Las Vegas retains high percentage of foreign college grads

LAS VEGAS -- Las Vegas ranks relatively low among major U.S. metropolitan areas in the number of foreign students who pursue college degrees locally but has one of the nation's highest rates of retaining those students once they graduate, the Brookings Institution reported Thursday night.

The think tank, based in Washington, D.C., found in a study of data from 2008 through 2012 that 66.9 percent of foreign students who pursued at least a bachelor's degree in Las Vegas found employment under a student visa program. That was the fifth highest percentage among 118 metro areas that each had at least 1,500 foreign students during the four-year period.

Las Vegas had 2,850 F-1 student visa holders during those years, but that was only 78th highest among the major metros. Las Vegas also ranked only 87th with 15.4 foreigners per 1,000 higher education students.

Brookings also reported that only 12.1 percent of the foreign students in Las Vegas pursued a degree in science, technology, engineering or math, the so-called STEM subjects. That percentage ranked 115th out of the 118 metros.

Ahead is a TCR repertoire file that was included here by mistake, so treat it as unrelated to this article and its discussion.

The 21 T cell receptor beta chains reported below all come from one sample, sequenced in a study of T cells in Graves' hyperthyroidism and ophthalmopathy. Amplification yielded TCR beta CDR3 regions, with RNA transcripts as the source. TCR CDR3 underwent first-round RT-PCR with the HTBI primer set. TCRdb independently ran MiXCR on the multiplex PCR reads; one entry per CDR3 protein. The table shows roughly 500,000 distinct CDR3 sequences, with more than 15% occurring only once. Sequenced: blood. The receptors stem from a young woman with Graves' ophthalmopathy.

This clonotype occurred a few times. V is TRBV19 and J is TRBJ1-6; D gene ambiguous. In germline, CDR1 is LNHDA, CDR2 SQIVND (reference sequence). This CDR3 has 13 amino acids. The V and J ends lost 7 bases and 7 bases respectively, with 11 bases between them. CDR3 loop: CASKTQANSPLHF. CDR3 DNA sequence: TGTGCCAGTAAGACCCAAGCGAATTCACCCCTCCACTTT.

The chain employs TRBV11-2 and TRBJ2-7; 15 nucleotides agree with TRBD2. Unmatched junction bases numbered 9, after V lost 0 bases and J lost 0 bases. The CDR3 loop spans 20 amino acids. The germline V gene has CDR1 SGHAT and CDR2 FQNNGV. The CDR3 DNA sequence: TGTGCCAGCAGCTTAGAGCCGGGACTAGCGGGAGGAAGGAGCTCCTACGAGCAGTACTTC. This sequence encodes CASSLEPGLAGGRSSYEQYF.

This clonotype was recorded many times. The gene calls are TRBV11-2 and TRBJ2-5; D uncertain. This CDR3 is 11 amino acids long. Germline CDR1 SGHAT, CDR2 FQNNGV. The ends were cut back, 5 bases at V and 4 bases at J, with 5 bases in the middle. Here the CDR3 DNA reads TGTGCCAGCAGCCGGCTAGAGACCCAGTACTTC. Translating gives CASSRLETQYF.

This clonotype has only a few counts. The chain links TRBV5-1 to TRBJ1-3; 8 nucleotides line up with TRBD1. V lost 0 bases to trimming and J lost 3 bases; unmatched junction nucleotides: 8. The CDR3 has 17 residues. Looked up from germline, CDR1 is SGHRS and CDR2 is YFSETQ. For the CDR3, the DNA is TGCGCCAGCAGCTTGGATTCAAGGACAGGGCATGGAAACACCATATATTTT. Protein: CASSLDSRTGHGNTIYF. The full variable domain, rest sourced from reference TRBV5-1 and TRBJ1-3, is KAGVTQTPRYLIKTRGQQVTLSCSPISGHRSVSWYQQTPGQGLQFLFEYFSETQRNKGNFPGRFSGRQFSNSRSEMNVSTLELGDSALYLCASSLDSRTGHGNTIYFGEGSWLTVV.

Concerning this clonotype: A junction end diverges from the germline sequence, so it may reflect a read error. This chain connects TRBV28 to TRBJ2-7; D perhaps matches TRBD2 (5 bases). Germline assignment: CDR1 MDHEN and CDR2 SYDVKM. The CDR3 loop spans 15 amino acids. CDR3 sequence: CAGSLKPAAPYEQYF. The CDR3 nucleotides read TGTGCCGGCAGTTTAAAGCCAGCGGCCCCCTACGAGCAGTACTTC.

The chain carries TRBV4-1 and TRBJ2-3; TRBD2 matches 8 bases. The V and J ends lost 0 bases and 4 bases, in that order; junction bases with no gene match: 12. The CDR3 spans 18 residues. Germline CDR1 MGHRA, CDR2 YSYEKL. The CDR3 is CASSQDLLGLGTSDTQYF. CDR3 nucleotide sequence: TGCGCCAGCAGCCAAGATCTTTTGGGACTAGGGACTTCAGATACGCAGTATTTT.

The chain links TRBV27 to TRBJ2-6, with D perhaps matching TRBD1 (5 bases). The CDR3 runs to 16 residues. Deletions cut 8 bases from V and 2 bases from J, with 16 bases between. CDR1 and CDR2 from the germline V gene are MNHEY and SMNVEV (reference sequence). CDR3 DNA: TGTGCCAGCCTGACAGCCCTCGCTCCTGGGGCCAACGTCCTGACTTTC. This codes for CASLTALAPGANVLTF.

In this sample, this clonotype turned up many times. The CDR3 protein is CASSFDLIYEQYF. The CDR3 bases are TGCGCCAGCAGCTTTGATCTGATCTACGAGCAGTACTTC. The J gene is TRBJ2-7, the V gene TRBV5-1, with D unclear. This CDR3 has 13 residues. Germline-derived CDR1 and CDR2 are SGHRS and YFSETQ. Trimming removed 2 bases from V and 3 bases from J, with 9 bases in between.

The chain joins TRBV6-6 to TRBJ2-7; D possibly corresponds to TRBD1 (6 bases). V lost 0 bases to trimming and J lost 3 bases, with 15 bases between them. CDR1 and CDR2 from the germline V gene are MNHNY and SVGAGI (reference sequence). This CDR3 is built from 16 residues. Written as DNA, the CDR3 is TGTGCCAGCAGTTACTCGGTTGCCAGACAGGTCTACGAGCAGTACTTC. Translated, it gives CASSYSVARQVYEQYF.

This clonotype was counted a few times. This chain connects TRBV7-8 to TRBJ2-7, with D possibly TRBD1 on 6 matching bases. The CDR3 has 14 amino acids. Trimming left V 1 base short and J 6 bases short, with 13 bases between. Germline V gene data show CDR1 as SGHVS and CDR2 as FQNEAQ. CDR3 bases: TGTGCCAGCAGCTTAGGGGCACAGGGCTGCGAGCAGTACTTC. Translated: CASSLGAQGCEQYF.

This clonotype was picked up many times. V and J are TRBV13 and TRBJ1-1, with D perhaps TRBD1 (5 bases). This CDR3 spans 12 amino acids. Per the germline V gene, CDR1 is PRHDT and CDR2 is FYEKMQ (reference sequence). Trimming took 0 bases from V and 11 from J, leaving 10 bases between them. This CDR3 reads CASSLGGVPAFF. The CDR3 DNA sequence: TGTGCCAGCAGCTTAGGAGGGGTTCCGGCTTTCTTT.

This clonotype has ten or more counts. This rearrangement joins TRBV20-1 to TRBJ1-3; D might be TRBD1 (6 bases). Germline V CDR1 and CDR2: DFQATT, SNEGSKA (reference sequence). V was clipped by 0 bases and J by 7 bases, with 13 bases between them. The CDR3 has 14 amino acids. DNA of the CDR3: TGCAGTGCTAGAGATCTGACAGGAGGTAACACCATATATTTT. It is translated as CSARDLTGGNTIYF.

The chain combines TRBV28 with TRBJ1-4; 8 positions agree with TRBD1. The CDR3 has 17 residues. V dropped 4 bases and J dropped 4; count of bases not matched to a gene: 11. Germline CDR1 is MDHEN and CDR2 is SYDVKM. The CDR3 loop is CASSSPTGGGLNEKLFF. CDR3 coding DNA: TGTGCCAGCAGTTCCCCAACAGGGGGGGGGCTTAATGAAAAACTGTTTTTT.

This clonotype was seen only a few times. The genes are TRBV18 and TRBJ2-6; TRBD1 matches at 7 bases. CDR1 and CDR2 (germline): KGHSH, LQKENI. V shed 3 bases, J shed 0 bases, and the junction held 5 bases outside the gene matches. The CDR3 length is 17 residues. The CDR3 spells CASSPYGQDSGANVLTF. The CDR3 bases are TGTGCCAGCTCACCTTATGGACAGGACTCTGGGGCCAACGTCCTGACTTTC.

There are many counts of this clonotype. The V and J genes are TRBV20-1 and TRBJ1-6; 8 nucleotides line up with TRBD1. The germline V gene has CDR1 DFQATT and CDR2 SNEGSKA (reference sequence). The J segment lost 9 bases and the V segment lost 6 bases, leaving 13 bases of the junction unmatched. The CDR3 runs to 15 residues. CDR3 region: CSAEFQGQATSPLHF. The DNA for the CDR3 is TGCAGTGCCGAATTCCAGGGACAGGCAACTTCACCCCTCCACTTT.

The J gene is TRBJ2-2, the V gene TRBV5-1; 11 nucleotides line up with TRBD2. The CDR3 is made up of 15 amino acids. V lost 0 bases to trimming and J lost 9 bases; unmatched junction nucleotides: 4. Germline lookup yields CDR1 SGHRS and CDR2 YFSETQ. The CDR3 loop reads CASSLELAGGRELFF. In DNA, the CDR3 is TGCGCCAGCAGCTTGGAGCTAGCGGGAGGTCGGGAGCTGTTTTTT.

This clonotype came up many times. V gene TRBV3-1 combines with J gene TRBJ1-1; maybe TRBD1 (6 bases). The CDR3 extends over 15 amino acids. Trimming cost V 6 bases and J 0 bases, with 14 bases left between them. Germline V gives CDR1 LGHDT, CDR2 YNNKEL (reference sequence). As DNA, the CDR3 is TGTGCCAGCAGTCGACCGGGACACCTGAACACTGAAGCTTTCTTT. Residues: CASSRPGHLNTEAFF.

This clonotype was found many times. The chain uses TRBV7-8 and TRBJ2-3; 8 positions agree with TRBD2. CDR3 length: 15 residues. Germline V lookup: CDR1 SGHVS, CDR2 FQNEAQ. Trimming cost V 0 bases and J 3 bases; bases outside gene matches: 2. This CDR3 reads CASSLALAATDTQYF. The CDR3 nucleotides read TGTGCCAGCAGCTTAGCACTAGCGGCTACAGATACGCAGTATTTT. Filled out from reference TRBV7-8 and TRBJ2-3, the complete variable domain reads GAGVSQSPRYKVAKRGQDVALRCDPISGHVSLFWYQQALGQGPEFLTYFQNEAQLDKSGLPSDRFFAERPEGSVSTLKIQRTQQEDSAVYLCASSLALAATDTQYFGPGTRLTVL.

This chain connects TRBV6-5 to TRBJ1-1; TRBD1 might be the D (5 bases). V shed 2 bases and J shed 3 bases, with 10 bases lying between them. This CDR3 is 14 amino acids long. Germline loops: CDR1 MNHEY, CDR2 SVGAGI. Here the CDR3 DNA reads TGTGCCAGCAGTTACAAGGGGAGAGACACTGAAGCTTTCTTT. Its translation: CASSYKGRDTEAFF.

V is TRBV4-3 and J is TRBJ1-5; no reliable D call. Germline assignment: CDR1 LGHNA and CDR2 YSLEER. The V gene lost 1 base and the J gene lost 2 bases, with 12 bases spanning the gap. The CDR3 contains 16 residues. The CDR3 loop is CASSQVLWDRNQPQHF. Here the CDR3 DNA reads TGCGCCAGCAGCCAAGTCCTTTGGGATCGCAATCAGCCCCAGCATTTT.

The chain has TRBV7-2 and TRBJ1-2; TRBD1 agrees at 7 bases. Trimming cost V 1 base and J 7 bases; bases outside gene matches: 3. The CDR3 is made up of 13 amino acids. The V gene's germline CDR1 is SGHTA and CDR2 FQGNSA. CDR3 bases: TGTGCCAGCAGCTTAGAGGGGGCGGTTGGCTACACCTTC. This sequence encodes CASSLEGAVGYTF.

The countries that produced the highest numbers of foreign students who studied in Las Vegas were South Korea (936 students), China (469), Singapore (263), India (173) and Japan (165).

Roughly 77 percent of the foreign students pursued bachelor's degrees, 16.3 percent studied in master's programs and 6.7 percent sought doctorates.

The Brookings study found that foreign students contributed $21.8 billion in tuition and $12.8 billion in living costs to the 118 metro areas during the four-year period. The Las Vegas share was nearly $48 million in tuition and $41.2 million in living costs.

"Foreign students are a significant source of earnings for U.S. metro economies in several ways," said Brookings associate fellow Neil Ruiz, author of the report. "First, they open up markets in their home cities which facilitates trade, foreign direct investment and knowledge transfer. In addition, they infuse revenue into local communities, and they help fill demand for jobs requiring specific skills in local labor markets. Our business and community leaders need to develop better strategies that retain their talents after they graduate." 

Foreign students with STEM degrees are permitted to stay in the United States 29 months after graduation under the student visa program, while non-STEM degree holders are permitted to stay 12 months. 


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